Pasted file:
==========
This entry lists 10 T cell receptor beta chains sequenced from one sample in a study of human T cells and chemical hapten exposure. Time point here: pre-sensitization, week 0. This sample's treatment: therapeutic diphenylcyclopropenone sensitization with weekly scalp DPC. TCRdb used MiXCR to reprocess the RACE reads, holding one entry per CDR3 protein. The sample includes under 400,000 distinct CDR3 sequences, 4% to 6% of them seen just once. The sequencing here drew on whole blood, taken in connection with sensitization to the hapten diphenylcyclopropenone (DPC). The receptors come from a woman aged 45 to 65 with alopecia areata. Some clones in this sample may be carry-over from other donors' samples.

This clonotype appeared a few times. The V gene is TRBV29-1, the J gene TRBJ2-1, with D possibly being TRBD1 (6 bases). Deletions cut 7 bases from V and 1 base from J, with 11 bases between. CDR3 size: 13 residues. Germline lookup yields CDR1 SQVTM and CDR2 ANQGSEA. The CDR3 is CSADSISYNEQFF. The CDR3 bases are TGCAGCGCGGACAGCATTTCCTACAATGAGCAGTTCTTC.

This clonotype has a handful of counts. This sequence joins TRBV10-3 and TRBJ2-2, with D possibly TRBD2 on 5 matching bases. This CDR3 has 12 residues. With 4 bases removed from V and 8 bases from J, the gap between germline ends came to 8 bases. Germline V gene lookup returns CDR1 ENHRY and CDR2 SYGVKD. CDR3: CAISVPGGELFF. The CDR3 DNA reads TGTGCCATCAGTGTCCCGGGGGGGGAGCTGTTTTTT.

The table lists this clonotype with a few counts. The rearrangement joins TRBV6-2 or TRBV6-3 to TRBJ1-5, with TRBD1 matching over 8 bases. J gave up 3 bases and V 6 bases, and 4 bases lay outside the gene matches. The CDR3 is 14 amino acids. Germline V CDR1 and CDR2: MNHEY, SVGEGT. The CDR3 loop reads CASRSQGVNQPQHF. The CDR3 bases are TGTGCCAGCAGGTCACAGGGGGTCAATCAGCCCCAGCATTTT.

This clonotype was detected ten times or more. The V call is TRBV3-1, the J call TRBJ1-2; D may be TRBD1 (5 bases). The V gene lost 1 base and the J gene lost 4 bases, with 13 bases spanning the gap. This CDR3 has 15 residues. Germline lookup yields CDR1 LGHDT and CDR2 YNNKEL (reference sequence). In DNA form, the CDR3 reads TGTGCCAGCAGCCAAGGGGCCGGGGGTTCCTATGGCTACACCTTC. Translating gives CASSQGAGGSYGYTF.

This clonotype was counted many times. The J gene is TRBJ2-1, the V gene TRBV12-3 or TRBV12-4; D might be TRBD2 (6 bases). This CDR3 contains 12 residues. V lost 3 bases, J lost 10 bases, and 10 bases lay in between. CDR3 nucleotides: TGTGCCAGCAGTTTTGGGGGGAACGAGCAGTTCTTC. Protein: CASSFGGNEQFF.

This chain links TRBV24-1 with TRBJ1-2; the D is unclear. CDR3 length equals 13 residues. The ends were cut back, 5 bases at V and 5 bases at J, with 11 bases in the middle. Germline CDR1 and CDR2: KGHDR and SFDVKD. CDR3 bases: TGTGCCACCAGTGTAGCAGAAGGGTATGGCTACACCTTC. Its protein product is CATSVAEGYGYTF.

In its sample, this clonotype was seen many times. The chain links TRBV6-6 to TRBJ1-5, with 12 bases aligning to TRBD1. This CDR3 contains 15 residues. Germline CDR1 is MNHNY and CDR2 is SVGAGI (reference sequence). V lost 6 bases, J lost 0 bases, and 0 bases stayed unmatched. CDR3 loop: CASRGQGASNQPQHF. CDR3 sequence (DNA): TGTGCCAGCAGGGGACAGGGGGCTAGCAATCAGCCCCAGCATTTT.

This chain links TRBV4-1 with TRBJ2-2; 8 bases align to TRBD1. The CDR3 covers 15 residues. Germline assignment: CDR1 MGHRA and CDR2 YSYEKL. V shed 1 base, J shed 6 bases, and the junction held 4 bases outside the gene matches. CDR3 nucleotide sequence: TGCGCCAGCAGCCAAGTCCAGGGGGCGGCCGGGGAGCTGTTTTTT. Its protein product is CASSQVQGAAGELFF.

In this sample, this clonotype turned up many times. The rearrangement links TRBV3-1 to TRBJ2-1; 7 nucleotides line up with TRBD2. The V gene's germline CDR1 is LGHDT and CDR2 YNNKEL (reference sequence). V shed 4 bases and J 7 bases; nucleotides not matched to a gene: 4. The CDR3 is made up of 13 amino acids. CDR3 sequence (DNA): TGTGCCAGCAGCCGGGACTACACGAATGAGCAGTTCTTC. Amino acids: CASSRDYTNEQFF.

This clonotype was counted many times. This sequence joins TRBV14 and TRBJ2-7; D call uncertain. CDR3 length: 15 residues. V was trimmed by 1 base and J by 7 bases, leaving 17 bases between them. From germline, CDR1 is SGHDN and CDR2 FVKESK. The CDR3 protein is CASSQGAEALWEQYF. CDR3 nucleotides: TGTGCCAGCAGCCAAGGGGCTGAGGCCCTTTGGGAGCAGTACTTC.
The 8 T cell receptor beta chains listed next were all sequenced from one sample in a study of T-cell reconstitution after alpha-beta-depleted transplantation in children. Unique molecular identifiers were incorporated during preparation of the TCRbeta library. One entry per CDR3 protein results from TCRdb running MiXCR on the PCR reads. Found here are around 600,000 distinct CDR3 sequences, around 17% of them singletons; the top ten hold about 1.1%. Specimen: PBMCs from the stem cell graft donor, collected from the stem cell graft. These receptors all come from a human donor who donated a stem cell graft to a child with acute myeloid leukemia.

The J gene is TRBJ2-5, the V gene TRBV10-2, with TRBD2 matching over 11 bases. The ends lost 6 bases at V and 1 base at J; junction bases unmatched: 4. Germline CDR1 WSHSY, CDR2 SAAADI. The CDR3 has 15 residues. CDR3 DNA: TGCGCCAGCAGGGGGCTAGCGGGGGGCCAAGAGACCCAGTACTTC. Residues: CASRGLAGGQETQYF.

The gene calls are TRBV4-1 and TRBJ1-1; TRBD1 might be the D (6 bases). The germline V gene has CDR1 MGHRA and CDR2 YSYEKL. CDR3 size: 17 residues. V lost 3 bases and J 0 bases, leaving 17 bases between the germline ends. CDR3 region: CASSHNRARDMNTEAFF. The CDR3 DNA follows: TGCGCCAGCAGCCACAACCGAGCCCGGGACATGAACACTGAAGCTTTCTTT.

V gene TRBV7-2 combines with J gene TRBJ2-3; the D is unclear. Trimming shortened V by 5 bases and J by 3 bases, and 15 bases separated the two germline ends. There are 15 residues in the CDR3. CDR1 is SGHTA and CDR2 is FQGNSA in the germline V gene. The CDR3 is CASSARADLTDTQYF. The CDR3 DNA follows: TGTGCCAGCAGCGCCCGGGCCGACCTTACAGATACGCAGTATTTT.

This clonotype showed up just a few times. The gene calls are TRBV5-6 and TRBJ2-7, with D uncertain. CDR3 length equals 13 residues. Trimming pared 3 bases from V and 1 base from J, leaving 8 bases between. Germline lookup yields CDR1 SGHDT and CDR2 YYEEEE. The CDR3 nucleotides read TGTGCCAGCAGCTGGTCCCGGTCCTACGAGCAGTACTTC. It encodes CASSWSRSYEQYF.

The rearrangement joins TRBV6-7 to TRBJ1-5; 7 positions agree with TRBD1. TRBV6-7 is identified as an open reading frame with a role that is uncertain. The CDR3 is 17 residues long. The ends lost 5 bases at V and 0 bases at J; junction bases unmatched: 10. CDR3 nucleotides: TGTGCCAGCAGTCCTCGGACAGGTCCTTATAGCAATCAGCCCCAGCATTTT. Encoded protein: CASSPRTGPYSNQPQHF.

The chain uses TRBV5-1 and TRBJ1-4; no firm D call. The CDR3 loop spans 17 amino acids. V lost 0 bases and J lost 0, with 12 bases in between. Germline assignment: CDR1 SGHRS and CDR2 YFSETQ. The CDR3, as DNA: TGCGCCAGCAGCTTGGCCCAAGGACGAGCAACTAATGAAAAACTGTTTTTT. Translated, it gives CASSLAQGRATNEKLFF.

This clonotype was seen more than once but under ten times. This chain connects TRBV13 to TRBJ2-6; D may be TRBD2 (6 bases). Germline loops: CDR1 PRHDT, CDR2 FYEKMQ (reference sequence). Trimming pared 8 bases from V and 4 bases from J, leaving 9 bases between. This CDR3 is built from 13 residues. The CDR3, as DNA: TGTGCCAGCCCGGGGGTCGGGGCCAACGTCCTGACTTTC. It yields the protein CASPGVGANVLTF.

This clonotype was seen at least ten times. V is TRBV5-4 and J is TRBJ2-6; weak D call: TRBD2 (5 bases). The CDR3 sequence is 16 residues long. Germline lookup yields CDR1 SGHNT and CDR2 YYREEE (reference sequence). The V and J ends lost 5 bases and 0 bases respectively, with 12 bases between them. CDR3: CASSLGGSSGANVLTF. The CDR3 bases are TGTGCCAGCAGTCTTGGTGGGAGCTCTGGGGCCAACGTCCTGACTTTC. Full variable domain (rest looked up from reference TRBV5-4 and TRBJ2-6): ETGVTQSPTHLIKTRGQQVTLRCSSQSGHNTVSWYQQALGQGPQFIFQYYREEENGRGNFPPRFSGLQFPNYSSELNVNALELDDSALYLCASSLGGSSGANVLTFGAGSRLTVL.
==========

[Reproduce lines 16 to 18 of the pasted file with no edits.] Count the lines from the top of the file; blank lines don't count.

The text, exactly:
This clonotype showed up just a few times. The gene calls are TRBV5-6 and TRBJ2-7, with D uncertain. CDR3 length equals 13 residues. Trimming pared 3 bases from V and 1 base from J, leaving 8 bases between. Germline lookup yields CDR1 SGHDT and CDR2 YYEEEE. The CDR3 nucleotides read TGTGCCAGCAGCTGGTCCCGGTCCTACGAGCAGTACTTC. It encodes CASSWSRSYEQYF.

The rearrangement joins TRBV6-7 to TRBJ1-5; 7 positions agree with TRBD1. TRBV6-7 is identified as an open reading frame with a role that is uncertain. The CDR3 is 17 residues long. The ends lost 5 bases at V and 0 bases at J; junction bases unmatched: 10. CDR3 nucleotides: TGTGCCAGCAGTCCTCGGACAGGTCCTTATAGCAATCAGCCCCAGCATTTT. Encoded protein: CASSPRTGPYSNQPQHF.

The chain uses TRBV5-1 and TRBJ1-4; no firm D call. The CDR3 loop spans 17 amino acids. V lost 0 bases and J lost 0, with 12 bases in between. Germline assignment: CDR1 SGHRS and CDR2 YFSETQ. The CDR3, as DNA: TGCGCCAGCAGCTTGGCCCAAGGACGAGCAACTAATGAAAAACTGTTTTTT. Translated, it gives CASSLAQGRATNEKLFF.